Finally, FIGS. 3 to 5 show a side view, a bottom view and a partially sectioned view of a pin 40 in accordance with a second exemplary embodiment. In this case, the clip elements 5 and 15 aligned in accordance with FIG. 1 are, however, of rigid design. Provided opposite these is a pin 40 which has a shaft 41 which projects from the printed circuit board 10 and is remote from the switch element 1 and which has two holding webs 42. It branches in the direction of the switch element 1 into two spring limbs 43 and 44 which are separated by a slot 46 and, in a particularly advantageous way, have cams 45 for the purpose of engaging with the hooks 8 in the elements 5 and 15 (which are rigid here), and to lock the printed circuit board 10 relative to the front plate.
Finally, it is possible in the case of all the exemplary embodiments to select the number of the resilient elements 5 and 15 or 43 and 44 in another way, in particular to be three or four. It is also possible for the tips of the resilient elements not to be fitted with hooks 8, and for the pin 20 to terminate in the shape of a wedge, for example. Here, the locking would then be indicated to the user by the locking cam 23 coming to lie behind the guide 18. Up to this point, the, for example, frustoconical pin 20 must be pushed forward into the resilient elements 5 and 15 tapering in the enclosed free space about the longitudinal axis 35.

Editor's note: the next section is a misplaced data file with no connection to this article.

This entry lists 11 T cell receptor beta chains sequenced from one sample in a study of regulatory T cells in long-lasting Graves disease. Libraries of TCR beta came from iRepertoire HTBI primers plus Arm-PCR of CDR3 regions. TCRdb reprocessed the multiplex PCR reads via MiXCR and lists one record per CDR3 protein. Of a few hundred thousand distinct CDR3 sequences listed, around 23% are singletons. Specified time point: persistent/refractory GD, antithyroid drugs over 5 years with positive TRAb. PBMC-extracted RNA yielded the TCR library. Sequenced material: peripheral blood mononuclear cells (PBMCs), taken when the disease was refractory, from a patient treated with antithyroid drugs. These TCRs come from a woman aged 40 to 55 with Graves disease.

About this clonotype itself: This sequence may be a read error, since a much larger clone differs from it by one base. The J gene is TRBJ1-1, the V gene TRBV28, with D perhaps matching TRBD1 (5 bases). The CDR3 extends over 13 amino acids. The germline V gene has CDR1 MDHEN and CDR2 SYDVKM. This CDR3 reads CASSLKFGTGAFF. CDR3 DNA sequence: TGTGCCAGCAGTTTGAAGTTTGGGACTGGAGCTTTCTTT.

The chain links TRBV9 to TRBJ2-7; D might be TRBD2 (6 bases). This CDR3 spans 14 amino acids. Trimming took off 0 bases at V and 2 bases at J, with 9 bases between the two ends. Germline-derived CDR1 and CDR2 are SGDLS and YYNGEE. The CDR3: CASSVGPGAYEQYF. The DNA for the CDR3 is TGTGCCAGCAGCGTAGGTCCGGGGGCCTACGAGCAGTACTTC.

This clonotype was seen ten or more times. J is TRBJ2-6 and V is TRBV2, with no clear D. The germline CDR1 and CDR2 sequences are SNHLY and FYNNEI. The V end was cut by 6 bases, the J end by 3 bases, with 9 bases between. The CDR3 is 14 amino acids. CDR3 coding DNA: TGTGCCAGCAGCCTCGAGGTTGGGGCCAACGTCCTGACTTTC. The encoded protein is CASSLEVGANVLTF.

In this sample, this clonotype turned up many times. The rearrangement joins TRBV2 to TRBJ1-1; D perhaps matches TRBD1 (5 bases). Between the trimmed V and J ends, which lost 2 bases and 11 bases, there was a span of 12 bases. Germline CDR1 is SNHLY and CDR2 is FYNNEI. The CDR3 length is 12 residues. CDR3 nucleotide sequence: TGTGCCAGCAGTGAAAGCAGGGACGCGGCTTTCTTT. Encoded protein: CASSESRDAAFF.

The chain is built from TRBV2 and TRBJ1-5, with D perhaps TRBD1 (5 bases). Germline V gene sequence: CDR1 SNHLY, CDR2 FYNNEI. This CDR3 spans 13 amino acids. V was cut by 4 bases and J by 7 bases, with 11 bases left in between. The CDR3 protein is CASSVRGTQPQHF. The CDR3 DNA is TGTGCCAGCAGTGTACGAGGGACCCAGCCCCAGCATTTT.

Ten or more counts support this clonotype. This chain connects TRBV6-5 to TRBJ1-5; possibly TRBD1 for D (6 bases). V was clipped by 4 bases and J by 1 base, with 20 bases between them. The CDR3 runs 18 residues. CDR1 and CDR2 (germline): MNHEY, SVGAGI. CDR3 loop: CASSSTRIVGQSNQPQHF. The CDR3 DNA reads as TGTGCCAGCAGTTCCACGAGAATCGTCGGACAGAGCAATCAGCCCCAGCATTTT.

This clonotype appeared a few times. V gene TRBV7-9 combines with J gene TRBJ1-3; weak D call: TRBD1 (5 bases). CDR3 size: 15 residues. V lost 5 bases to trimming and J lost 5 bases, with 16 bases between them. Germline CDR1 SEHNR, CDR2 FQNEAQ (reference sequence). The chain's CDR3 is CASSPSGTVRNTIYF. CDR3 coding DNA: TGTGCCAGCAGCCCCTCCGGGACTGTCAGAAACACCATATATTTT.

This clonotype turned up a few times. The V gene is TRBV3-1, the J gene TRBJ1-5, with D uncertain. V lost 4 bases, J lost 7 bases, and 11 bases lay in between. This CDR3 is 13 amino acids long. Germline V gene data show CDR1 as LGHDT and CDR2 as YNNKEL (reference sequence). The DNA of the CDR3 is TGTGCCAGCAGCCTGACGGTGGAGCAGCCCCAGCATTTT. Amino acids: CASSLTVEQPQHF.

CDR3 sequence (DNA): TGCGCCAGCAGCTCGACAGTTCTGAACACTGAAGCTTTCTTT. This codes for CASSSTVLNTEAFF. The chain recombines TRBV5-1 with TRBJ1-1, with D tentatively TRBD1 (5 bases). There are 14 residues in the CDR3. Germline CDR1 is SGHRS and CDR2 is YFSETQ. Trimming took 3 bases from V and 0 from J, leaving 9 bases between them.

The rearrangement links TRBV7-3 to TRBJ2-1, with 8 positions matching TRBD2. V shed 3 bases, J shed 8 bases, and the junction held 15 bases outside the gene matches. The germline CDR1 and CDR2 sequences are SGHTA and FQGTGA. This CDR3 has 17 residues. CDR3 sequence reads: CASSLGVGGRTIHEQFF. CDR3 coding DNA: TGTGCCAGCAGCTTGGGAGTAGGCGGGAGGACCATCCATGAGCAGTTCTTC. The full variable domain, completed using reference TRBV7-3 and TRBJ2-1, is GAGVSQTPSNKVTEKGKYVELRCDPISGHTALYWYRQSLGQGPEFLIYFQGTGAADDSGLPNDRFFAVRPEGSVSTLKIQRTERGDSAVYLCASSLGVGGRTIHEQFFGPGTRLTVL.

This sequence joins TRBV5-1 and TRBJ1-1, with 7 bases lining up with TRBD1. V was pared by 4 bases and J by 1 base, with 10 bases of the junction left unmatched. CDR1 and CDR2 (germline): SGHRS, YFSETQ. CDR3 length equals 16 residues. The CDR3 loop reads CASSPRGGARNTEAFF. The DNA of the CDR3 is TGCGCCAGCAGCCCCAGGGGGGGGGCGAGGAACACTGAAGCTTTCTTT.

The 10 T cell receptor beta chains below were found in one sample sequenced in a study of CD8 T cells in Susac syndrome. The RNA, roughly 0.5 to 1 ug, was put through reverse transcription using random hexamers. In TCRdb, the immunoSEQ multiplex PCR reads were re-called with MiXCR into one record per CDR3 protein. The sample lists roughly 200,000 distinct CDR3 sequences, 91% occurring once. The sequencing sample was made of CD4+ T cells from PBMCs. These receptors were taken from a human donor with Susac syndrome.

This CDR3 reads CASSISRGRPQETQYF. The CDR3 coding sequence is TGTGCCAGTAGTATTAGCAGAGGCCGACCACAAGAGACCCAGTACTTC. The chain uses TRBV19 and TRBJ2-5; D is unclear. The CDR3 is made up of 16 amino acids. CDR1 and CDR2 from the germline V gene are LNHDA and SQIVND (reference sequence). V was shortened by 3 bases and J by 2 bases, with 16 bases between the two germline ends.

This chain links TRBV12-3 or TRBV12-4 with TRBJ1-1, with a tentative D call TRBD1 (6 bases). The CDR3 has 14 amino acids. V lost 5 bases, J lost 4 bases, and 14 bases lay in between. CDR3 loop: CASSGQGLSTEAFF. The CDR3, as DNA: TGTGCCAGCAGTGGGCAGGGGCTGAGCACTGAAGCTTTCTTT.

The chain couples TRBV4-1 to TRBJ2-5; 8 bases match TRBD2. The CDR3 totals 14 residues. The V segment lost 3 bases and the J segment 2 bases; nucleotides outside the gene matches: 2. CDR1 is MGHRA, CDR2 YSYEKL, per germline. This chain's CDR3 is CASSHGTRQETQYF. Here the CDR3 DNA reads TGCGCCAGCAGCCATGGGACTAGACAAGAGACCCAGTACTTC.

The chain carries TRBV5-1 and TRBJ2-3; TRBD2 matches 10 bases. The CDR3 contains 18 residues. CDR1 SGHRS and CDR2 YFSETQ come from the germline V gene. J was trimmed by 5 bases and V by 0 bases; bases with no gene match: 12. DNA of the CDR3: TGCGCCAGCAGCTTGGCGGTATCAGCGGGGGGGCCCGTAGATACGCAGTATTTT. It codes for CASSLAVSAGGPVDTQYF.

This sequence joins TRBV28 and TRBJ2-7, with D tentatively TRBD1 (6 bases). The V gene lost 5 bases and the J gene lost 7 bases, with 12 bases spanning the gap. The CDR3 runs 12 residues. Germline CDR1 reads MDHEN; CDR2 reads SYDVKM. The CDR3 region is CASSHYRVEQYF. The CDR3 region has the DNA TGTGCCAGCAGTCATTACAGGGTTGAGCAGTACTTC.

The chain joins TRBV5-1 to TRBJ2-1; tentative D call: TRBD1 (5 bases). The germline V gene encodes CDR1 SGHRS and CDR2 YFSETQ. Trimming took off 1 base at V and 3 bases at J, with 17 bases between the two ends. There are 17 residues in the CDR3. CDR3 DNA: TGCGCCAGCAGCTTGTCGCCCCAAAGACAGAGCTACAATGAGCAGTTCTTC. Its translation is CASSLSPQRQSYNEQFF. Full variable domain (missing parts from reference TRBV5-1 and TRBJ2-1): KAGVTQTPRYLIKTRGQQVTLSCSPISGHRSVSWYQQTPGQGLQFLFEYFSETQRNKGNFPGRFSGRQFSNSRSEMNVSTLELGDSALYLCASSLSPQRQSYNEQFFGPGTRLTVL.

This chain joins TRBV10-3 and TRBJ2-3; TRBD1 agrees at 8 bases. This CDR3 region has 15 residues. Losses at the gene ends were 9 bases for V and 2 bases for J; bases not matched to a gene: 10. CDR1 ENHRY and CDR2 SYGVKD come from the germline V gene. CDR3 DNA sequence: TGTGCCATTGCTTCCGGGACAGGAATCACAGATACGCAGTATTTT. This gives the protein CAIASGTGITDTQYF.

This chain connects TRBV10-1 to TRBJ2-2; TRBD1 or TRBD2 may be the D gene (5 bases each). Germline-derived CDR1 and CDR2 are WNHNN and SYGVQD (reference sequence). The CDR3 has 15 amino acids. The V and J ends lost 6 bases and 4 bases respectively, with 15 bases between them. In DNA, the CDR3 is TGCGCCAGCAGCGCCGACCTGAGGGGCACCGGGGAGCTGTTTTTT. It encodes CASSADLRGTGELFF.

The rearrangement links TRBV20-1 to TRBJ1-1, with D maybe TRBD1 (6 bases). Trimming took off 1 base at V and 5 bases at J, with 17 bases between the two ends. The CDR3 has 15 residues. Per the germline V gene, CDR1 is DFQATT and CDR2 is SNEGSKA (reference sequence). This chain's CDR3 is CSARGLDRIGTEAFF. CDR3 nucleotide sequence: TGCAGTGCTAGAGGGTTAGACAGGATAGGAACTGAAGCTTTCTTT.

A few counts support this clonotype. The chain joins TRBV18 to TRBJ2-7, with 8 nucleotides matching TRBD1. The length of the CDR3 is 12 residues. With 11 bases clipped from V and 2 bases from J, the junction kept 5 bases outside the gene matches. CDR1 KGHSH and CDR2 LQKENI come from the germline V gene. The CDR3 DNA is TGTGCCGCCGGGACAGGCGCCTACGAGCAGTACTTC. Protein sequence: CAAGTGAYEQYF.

An eccentric arrangement is also possible in addition to the represented aligned orientation of the elements 1, 2, 5, 15 and 20 with the longitudinal axis 35 of the switch housing. However, such an arrangement has the disadvantage of the asymmetrical force loading of the switch housing. It is also possible, however, in particular to provide two locking pins 20 which are arranged symmetrically relative to the longitudinal axis 35.
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|Citing Patent||Filing date||Publication date||Applicant||Title|
|US6590176 *||Mar 12, 2001||Jul 8, 2003||Joseph W. Cole||Push-button type electrical switch|
|US6608269 *||Apr 3, 2002||Aug 19, 2003||Chih-Yuan Wu||Waterproof switch|
|US6870114||Mar 12, 2004||Mar 22, 2005||Joseph W. Cole||Method and apparatus for removing and replacing bulb of push-button type electrical switch|
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|US20030111330 *||Feb 10, 2003||Jun 19, 2003||Cole Joseph W.||Push-button type electrical switch having secondary conductive pathway to ground|
|US20040118669 *||Dec 8, 2003||Jun 24, 2004||Mou Oliver C.||Gaming machine illuminated push-button switch|
|US20040173445 *||Mar 12, 2004||Sep 9, 2004||Cole Joseph W.||Method and apparatus for removing and replacing bulb of push-button type electrical switch|
|US20060243577 *||Nov 29, 2005||Nov 2, 2006||Hon Hai Precision Industry Co., Ltd.||Computer button apparatus|
|US20060291523 *||May 5, 2006||Dec 28, 2006||Robert Johnson||Fluid-cooled duct|
|US20070095637 *||Oct 31, 2005||May 3, 2007||Hettinger Steve E||Appliance knob mounting system and method|
|International Classification||H01H13/04, H01H1/58|
|Cooperative Classification||H01H13/04, H01H1/5805|
|European Classification||H01H13/04, H01H1/58B|
|Apr 5, 1999||AS||Assignment|
Owner name: ELEKTRO-APARATEBAU OLTEN AG, SWITZERLAND
Free format text: ASSIGNMENT OF ASSIGNORS INTEREST;ASSIGNOR:BERGER, FRITZ;REEL/FRAME:009877/0665
Effective date: 19990323
|Oct 24, 2003||FPAY||Fee payment|